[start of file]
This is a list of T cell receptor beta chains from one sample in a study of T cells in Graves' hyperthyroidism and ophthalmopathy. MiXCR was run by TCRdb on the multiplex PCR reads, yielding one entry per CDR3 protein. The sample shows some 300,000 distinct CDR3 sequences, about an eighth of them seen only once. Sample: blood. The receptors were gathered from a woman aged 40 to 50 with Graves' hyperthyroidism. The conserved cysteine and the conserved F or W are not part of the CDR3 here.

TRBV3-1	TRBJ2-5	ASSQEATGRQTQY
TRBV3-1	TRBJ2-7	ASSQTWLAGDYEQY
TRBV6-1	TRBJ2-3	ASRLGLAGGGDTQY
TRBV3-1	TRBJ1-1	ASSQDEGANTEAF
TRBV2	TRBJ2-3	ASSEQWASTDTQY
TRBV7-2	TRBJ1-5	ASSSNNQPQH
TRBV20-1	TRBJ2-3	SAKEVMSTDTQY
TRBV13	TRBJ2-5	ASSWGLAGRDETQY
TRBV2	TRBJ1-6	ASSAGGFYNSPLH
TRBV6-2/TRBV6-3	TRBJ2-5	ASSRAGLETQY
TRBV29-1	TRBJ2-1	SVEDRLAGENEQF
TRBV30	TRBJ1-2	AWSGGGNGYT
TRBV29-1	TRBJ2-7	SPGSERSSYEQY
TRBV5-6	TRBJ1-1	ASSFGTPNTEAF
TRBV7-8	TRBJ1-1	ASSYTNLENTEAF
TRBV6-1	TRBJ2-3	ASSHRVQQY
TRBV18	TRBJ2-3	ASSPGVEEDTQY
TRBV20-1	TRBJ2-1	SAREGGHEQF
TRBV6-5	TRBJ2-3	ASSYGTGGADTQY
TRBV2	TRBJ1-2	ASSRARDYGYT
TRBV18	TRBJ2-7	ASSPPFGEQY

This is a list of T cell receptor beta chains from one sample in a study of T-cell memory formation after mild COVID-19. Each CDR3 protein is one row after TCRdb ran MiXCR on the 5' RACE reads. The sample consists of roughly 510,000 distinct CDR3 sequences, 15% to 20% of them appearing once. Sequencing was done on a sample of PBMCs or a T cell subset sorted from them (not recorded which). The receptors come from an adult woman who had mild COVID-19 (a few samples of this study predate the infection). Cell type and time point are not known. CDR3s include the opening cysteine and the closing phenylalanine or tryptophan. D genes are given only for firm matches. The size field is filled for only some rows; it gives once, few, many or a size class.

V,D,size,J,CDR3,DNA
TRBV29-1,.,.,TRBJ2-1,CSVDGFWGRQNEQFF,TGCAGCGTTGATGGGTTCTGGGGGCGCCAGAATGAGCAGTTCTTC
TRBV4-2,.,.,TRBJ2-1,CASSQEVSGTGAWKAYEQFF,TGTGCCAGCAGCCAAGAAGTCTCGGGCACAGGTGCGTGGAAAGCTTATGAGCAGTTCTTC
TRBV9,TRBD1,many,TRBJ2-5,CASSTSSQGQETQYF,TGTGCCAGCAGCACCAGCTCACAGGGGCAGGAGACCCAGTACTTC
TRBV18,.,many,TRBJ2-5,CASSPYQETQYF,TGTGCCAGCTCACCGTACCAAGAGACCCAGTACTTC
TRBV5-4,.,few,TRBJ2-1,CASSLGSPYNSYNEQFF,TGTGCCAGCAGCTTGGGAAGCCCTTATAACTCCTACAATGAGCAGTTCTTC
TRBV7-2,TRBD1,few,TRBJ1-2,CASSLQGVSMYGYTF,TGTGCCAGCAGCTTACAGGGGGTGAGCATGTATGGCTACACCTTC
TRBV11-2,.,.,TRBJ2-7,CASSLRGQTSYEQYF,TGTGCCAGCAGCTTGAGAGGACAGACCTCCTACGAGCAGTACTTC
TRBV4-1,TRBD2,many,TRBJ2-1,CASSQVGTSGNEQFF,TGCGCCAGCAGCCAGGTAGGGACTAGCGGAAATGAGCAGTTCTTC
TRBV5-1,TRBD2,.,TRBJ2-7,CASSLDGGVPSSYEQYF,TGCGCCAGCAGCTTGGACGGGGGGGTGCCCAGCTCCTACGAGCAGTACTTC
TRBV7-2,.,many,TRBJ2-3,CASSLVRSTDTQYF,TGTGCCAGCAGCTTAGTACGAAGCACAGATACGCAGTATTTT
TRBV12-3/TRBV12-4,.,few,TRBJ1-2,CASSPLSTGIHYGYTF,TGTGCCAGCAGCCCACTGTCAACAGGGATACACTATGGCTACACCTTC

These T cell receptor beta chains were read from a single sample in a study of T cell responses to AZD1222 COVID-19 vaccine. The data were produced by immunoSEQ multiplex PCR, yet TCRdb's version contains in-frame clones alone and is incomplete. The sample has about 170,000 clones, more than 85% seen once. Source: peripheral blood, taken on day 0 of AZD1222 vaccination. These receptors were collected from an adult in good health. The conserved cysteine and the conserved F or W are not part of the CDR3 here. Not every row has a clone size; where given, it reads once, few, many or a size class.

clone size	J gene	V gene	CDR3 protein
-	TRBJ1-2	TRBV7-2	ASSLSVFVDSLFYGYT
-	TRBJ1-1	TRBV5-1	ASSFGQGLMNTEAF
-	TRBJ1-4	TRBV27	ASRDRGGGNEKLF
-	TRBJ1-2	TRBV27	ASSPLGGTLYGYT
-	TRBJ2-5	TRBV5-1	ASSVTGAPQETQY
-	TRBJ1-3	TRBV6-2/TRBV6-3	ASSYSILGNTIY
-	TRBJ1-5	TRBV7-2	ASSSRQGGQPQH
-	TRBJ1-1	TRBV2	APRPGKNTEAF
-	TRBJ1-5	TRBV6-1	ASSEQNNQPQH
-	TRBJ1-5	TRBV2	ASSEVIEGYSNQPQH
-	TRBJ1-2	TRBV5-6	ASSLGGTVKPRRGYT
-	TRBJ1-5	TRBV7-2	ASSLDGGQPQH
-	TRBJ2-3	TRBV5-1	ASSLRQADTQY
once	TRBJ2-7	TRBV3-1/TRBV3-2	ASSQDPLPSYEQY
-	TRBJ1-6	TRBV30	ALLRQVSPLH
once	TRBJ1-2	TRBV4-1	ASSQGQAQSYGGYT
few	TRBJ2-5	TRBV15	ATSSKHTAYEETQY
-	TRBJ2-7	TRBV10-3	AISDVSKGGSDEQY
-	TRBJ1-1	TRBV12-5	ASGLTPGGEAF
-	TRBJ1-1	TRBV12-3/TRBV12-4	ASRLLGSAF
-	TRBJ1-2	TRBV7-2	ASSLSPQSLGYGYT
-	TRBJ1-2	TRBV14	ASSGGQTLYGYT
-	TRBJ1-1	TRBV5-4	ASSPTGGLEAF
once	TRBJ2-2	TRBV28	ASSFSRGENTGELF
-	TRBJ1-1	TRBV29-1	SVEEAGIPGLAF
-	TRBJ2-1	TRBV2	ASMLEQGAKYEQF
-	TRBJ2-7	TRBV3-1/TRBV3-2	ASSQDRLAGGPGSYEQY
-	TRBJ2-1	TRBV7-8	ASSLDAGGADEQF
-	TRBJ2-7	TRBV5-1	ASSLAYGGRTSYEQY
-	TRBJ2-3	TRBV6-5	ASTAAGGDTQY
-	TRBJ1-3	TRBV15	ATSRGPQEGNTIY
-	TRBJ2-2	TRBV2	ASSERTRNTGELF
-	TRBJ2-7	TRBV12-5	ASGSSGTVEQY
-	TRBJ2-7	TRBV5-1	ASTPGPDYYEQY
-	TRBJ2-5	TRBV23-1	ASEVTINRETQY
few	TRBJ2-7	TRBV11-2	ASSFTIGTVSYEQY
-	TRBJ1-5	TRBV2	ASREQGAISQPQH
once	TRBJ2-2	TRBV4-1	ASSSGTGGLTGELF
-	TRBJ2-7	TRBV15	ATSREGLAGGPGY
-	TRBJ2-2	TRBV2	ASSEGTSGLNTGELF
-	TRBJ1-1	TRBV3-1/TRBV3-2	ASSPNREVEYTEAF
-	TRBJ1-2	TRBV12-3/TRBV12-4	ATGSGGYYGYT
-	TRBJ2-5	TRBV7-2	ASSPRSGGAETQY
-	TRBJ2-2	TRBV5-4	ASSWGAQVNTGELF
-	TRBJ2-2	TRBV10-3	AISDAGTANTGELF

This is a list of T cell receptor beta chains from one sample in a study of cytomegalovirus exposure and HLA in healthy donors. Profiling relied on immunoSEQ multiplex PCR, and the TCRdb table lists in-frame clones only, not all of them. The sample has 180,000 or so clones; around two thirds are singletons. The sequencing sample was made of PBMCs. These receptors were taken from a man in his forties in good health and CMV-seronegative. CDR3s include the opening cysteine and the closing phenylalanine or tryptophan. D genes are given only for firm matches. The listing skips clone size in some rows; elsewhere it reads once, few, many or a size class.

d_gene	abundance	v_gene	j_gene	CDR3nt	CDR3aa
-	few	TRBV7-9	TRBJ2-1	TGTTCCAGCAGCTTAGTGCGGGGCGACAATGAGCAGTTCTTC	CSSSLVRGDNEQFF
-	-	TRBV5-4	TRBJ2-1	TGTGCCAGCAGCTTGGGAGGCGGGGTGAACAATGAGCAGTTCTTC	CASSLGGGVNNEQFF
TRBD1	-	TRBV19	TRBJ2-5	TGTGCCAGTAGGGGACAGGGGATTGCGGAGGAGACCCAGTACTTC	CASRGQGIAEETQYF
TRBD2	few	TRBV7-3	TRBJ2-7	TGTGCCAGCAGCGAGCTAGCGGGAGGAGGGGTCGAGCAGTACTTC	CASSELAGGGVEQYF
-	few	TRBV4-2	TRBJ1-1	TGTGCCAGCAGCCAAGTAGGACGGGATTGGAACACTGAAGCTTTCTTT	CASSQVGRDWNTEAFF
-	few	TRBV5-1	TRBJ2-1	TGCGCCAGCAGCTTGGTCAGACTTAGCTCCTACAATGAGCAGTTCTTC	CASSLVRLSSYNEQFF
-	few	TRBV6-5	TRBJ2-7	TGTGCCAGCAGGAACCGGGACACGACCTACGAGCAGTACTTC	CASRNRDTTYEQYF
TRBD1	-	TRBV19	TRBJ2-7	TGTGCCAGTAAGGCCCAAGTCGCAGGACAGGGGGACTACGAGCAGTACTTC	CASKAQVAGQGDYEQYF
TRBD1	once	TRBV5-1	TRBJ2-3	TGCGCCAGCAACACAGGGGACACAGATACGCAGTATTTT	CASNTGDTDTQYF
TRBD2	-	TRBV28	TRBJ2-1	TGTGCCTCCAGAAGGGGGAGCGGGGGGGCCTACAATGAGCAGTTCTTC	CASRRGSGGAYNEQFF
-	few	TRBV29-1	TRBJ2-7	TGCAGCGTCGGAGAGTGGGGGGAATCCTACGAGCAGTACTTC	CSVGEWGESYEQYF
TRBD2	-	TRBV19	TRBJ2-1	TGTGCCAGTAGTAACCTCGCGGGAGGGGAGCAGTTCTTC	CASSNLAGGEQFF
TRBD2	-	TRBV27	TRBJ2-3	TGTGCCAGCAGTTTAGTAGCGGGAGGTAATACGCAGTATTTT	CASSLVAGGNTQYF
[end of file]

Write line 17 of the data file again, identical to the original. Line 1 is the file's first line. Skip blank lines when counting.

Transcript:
TRBV6-1	TRBJ2-3	ASSHRVQQY